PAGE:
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Occupational Therapy

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Occupational Therapy

What is Occupational Therapy?

Occupational Therapy brings together cognitive, physical and motor skills.

The aim of OT is to enable the individual to gain independence and participate more fully in life.

Occupational therapy is the only profession that helps people across the lifespan to do the things they want and need to do through the therapeutic use of daily activities (occupations). Occupational therapy practitioners enable people of all ages to live life to its fullest by helping them promote health, and prevent—or live better with—injury, illness, or disability.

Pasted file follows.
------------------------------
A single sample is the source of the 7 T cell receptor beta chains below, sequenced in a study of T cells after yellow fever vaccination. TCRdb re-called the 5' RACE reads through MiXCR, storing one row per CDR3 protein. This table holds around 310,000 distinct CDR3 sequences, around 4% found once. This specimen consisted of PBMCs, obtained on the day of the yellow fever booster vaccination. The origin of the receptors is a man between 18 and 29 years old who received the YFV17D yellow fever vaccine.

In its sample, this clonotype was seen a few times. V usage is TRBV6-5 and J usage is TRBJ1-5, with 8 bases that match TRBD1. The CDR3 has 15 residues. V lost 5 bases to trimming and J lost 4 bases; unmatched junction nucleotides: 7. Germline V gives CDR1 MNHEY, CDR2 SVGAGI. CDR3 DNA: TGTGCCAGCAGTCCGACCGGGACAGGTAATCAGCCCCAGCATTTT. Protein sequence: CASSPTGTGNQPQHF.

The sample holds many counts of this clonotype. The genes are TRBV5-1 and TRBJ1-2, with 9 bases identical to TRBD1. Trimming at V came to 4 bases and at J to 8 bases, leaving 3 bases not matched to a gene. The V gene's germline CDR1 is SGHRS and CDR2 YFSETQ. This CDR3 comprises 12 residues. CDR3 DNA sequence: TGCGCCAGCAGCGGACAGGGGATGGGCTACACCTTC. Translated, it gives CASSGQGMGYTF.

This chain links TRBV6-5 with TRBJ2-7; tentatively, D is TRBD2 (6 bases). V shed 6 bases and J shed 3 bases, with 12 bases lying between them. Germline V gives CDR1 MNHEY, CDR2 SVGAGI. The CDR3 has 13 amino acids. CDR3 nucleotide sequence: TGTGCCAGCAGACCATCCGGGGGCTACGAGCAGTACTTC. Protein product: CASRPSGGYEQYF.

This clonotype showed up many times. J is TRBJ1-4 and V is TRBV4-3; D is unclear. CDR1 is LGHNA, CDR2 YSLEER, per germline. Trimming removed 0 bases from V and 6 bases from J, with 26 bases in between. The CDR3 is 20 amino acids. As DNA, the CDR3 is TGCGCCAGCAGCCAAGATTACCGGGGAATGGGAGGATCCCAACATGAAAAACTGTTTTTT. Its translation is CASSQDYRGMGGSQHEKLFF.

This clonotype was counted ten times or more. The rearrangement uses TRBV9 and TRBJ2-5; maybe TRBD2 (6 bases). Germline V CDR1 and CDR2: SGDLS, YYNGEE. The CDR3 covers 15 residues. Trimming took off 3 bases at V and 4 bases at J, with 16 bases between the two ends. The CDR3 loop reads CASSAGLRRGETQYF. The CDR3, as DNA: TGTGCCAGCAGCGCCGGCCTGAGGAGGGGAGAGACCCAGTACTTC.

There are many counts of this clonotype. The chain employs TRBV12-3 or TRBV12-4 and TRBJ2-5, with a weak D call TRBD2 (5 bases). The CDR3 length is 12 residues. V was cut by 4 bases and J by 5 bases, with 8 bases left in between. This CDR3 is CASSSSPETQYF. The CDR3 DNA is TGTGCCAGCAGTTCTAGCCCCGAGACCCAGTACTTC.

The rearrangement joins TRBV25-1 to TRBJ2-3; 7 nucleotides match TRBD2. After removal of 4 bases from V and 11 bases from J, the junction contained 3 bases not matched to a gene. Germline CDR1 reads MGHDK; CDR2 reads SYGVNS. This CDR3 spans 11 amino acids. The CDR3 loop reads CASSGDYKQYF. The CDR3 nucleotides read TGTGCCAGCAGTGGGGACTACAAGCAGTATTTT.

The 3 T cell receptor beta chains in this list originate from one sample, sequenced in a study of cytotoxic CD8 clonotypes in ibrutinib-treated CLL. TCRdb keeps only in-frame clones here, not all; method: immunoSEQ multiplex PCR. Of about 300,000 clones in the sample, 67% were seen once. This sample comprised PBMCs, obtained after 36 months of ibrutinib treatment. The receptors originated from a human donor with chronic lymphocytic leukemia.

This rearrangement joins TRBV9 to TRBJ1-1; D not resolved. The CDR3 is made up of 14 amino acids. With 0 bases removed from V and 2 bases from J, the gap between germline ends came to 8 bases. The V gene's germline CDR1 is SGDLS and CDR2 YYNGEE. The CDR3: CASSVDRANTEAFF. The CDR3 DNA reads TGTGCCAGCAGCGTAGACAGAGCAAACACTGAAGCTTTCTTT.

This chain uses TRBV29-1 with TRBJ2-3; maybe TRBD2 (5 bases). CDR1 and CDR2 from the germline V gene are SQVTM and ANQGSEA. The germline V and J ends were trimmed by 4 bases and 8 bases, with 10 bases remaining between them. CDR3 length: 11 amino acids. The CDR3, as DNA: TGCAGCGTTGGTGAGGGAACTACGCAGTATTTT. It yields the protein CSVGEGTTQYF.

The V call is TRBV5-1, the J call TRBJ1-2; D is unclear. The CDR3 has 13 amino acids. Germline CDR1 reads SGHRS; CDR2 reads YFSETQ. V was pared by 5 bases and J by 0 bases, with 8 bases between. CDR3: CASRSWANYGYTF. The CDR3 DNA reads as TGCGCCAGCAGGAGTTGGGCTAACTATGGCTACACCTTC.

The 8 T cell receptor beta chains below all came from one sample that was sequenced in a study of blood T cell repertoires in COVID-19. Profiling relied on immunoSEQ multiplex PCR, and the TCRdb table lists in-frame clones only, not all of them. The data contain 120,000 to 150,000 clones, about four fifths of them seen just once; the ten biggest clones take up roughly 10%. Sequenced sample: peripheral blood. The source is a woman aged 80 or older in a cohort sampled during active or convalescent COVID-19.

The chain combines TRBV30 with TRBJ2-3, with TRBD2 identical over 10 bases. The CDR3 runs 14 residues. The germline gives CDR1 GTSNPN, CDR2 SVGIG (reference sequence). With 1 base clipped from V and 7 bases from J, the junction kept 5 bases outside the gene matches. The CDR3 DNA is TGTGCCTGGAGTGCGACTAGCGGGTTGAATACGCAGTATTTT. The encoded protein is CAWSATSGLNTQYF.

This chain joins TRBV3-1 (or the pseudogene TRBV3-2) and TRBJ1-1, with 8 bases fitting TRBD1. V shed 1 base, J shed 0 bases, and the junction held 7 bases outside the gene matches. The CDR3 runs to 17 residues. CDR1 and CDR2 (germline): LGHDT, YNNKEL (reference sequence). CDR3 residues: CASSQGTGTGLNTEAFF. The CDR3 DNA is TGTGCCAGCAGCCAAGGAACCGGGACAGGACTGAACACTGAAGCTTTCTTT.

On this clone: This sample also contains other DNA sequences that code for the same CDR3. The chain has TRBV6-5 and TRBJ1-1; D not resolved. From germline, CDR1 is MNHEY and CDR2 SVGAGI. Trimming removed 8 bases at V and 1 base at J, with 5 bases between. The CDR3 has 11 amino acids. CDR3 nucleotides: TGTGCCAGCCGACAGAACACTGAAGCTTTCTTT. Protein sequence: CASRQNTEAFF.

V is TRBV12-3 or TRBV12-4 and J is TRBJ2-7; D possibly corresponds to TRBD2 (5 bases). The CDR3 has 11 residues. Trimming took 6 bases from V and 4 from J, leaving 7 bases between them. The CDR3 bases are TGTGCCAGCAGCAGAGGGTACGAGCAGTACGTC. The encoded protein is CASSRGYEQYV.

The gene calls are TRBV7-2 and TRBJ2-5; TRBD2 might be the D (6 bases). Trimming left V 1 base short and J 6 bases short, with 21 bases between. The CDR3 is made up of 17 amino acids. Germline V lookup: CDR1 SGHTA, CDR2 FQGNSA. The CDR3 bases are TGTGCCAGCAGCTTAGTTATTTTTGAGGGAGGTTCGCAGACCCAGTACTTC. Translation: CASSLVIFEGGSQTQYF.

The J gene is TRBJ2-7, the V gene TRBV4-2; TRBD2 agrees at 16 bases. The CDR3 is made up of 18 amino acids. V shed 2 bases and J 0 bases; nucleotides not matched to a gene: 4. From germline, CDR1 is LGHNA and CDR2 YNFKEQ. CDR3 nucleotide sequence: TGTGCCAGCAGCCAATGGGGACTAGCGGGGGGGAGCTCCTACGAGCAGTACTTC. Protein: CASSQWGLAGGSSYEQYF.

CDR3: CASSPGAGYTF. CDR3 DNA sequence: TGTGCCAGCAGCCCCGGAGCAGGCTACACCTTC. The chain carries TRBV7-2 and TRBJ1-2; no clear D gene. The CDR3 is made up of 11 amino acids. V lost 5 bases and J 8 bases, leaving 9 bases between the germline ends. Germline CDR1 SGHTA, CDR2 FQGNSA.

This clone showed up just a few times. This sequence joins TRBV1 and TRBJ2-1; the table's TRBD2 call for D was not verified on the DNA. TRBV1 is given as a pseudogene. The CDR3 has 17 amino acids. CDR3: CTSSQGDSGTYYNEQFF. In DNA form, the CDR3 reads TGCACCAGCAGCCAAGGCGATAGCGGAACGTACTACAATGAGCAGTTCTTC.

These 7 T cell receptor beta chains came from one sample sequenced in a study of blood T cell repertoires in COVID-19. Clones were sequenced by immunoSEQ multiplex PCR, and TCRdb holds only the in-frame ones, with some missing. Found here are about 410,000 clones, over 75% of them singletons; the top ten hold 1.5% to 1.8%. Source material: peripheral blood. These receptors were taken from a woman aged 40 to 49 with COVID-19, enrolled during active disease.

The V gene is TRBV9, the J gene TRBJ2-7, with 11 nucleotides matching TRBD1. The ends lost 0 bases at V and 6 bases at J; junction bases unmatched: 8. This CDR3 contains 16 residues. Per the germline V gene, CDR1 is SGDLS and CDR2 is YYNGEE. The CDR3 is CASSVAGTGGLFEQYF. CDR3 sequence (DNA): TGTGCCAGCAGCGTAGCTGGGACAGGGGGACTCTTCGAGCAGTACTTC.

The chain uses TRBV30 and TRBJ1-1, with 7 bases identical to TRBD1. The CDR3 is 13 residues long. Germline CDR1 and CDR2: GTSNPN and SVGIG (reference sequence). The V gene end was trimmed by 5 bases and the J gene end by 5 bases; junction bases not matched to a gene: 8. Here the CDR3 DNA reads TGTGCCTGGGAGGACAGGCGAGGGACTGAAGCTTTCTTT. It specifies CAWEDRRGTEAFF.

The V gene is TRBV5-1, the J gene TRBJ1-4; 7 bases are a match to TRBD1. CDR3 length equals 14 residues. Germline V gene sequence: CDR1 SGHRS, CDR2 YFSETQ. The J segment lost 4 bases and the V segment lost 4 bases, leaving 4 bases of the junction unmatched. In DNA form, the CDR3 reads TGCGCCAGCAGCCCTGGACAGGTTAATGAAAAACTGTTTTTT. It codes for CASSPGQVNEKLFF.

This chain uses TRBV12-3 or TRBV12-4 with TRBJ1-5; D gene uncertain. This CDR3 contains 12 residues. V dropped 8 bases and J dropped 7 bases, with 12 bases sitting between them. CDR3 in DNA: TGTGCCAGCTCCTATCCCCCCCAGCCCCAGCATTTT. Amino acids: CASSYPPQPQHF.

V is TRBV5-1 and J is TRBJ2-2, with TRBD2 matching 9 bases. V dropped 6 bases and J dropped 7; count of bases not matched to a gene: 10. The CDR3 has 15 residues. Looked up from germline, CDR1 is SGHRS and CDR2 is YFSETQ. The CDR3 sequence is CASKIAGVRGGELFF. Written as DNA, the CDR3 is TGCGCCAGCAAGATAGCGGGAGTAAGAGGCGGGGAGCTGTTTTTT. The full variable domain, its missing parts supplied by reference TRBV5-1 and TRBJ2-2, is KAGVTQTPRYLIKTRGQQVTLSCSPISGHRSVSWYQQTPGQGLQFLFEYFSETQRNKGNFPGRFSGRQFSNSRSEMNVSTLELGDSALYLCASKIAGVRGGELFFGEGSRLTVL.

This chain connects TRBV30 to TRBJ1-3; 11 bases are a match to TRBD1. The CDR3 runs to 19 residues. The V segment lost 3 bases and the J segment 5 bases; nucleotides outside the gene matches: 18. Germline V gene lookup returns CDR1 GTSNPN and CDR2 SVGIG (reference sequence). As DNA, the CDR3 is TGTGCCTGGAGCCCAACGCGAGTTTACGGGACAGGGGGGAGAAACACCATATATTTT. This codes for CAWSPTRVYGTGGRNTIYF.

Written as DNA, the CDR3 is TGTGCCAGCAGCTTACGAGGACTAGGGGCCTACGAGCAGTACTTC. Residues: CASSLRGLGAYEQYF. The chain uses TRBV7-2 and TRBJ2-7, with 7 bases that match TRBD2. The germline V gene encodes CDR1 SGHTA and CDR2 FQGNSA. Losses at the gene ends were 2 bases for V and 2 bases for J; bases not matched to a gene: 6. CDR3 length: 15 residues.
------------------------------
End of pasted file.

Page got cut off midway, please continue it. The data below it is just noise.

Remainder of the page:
Common occupational therapy interventions include helping children with disabilities to participate fully in school and social situations, helping people recovering from injury to regain skills, and providing supports for older adults experiencing physical and cognitive changes. 

Occupational therapy practitioners have a holistic perspective, in which the focus is on adapting the environment and/or task to fit the person, and the person is an integral part of the therapy team. It is an evidence-based practice deeply rooted in science

Goals of an OT program might include

-independent dressing

-feeding

-grooming

-use of the toilet

-improved social, fine motor and visual perceptual skills.

 

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